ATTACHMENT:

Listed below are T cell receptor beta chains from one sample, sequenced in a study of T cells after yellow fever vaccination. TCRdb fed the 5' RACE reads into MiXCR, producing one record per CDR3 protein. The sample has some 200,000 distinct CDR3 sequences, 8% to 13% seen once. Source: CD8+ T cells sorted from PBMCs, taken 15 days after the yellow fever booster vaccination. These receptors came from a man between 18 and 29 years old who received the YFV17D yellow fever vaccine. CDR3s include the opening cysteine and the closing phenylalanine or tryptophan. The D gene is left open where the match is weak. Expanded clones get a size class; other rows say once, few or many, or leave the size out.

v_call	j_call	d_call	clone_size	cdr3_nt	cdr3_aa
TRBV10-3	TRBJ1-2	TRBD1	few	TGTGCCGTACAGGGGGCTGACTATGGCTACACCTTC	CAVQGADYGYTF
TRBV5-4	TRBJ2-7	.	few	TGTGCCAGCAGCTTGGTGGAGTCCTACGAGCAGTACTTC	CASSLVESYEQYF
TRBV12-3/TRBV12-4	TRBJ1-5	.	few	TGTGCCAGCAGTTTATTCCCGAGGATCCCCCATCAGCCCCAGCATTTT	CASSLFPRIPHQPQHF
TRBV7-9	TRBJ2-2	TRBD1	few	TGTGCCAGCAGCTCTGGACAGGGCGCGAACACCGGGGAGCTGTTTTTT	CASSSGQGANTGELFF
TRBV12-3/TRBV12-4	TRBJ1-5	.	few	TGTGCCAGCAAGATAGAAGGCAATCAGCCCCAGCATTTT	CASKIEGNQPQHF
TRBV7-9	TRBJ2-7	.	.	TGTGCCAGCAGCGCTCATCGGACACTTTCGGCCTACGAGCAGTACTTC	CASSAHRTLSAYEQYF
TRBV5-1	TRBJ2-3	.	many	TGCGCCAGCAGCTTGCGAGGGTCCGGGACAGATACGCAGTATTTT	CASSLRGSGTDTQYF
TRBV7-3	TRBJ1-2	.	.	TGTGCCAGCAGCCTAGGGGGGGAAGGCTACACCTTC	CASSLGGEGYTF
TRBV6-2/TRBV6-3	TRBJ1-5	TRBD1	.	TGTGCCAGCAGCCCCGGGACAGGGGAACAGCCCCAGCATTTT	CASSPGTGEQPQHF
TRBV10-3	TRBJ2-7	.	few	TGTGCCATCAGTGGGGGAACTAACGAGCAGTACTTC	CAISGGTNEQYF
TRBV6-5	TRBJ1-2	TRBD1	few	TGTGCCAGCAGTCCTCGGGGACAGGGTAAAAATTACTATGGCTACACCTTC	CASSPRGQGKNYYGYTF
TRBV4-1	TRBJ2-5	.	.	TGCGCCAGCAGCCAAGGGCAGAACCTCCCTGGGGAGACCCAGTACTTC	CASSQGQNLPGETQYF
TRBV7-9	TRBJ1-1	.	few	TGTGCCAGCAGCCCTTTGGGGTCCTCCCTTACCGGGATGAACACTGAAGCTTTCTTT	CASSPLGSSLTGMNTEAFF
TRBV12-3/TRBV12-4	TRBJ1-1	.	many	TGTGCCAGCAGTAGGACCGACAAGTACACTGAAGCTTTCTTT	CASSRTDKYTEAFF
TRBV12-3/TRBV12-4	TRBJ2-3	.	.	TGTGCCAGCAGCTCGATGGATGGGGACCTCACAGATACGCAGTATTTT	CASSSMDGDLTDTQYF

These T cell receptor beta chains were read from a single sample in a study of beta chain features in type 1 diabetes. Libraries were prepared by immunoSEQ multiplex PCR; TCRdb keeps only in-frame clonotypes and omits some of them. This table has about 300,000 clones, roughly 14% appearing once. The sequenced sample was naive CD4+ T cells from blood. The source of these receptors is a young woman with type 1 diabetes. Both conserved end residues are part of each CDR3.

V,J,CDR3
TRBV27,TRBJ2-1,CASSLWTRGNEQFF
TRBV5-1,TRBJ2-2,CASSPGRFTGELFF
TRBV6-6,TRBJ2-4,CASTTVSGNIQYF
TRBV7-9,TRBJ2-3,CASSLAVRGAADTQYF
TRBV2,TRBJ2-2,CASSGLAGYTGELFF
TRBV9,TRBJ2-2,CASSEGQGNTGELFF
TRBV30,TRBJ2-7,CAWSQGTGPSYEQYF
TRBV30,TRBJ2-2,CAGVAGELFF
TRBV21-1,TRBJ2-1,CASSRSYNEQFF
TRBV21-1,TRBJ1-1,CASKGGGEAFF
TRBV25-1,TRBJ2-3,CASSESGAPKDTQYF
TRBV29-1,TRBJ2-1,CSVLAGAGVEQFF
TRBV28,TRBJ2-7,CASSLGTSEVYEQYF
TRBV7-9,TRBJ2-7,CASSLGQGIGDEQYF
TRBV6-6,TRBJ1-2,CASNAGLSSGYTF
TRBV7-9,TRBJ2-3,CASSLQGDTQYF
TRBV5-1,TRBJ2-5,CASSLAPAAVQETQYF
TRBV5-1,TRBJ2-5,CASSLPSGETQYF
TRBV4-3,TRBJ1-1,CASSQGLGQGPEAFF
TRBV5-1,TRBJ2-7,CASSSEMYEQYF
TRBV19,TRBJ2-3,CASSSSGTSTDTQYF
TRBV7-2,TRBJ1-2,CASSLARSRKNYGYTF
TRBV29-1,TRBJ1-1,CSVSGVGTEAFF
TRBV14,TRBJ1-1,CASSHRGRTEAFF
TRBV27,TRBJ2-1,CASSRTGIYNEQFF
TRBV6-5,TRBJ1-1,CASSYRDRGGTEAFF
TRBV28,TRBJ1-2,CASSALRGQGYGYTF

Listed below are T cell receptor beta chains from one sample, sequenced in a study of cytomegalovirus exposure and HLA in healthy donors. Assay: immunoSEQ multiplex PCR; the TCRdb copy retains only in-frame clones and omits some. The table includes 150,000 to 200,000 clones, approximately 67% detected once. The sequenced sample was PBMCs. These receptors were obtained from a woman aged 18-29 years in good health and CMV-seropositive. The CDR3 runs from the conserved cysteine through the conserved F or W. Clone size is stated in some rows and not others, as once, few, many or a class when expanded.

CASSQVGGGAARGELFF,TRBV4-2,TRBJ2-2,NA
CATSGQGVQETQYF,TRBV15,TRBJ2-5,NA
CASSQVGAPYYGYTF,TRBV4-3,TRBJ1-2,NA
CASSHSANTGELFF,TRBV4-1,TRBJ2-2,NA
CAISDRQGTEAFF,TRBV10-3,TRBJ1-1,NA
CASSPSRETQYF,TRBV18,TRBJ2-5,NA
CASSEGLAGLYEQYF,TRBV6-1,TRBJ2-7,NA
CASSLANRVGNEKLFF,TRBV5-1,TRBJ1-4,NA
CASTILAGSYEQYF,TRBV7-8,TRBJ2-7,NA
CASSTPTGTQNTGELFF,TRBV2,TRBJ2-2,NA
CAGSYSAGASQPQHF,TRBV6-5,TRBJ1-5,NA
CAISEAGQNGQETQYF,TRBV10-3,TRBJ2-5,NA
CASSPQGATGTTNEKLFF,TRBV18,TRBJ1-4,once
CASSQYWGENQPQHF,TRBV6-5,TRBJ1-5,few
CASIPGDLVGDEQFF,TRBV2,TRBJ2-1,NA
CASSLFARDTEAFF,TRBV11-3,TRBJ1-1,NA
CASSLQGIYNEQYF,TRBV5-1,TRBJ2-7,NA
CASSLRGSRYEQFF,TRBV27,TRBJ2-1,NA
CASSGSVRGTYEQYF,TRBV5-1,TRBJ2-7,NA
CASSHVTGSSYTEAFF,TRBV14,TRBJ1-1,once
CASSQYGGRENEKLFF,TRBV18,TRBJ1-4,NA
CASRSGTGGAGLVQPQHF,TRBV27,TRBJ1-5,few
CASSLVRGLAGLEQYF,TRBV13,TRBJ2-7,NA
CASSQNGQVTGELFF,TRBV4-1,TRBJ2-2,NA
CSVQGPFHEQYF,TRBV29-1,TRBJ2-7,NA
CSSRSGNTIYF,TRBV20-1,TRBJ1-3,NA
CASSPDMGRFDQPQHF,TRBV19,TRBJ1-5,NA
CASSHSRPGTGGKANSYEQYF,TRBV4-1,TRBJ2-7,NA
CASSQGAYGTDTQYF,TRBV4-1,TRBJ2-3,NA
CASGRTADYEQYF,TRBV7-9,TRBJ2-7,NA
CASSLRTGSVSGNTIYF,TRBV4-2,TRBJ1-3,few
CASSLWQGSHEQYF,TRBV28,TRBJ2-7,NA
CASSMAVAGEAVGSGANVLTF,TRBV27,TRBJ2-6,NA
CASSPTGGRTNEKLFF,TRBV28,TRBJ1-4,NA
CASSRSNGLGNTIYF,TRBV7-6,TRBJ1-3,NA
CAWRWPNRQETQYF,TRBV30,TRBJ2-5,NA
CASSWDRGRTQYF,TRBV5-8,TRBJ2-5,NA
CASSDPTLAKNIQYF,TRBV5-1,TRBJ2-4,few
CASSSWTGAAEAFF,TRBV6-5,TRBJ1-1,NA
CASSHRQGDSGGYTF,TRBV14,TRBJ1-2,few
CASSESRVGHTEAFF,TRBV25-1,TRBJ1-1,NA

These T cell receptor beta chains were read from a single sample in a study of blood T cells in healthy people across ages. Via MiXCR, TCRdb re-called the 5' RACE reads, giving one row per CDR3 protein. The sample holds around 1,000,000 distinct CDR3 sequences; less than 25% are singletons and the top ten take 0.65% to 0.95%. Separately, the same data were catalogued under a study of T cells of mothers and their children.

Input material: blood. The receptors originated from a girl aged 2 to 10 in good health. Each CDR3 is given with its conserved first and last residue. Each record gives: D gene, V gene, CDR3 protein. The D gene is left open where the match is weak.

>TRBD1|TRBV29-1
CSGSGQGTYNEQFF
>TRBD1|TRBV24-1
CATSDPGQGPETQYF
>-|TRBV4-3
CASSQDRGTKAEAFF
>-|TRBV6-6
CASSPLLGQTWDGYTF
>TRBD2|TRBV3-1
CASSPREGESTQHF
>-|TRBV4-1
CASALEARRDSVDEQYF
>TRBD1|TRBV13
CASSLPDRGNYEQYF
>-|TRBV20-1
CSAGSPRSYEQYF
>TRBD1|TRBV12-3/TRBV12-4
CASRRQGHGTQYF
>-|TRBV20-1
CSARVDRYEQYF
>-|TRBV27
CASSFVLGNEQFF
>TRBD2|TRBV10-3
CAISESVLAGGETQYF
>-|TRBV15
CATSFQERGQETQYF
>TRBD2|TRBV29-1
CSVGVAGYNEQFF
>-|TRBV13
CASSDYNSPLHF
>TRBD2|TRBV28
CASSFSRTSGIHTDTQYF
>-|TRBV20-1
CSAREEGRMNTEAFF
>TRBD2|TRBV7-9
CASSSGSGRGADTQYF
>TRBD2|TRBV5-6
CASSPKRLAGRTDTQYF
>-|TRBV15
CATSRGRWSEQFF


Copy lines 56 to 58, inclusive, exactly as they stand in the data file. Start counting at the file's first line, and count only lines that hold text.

CASTILAGSYEQYF,TRBV7-8,TRBJ2-7,NA
CASSTPTGTQNTGELFF,TRBV2,TRBJ2-2,NA
CAGSYSAGASQPQHF,TRBV6-5,TRBJ1-5,NA